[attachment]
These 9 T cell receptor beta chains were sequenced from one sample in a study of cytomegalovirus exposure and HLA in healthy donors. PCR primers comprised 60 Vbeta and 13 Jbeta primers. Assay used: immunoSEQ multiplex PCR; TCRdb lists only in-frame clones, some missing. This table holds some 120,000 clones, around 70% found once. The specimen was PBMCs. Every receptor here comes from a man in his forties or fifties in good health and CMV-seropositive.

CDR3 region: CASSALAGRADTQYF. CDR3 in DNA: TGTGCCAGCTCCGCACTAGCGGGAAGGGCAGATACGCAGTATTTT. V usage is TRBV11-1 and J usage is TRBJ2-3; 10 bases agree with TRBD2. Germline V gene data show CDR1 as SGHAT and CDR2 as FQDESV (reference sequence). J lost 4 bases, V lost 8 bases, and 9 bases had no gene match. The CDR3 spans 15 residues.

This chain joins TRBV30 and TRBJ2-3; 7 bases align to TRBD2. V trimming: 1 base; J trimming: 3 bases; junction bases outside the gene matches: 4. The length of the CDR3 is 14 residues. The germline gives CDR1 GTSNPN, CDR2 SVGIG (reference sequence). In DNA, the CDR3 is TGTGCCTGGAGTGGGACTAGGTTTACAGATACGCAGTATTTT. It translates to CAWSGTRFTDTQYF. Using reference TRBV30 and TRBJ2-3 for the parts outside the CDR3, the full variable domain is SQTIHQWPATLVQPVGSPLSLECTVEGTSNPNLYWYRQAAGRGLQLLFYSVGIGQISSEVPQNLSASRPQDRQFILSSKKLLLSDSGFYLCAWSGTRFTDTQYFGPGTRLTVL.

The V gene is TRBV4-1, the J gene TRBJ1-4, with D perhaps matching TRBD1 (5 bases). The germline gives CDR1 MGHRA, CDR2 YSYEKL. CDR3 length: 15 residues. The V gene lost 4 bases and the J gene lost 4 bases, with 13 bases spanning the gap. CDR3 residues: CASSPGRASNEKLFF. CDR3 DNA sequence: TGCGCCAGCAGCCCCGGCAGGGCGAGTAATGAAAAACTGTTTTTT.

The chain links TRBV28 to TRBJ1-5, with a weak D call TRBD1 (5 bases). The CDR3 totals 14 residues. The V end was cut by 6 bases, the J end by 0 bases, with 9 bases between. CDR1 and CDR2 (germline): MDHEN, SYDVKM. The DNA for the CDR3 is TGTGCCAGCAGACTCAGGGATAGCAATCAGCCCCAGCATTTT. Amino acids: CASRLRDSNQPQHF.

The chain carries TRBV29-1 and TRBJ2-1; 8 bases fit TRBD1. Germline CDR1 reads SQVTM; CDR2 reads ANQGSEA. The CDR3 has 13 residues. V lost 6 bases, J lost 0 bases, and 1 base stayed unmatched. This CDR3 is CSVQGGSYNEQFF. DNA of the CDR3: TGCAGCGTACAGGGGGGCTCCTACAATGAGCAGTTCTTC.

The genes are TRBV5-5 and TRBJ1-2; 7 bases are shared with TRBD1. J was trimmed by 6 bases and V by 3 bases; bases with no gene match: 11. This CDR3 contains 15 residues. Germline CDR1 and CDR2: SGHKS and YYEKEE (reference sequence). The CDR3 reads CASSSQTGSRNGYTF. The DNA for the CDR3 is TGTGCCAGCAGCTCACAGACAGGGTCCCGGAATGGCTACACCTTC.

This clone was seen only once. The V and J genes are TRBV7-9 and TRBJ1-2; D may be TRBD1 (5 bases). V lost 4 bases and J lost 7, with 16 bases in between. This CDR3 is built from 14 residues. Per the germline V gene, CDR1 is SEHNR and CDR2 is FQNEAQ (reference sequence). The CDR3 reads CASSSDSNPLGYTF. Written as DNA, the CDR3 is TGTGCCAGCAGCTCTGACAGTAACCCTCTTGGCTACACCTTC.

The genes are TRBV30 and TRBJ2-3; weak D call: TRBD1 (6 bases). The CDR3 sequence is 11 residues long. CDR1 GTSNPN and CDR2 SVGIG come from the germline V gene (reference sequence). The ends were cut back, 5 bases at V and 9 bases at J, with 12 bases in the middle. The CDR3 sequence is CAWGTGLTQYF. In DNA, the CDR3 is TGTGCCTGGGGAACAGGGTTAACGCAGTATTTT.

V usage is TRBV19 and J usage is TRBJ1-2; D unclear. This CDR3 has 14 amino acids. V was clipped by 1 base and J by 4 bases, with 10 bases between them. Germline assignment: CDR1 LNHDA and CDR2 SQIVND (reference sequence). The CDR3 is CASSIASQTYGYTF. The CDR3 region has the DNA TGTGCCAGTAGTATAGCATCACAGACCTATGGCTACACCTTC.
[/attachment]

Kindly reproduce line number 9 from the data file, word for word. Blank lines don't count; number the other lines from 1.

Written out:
The genes are TRBV30 and TRBJ2-3; weak D call: TRBD1 (6 bases). The CDR3 sequence is 11 residues long. CDR1 GTSNPN and CDR2 SVGIG come from the germline V gene (reference sequence). The ends were cut back, 5 bases at V and 9 bases at J, with 12 bases in the middle. The CDR3 sequence is CAWGTGLTQYF. In DNA, the CDR3 is TGTGCCTGGGGAACAGGGTTAACGCAGTATTTT.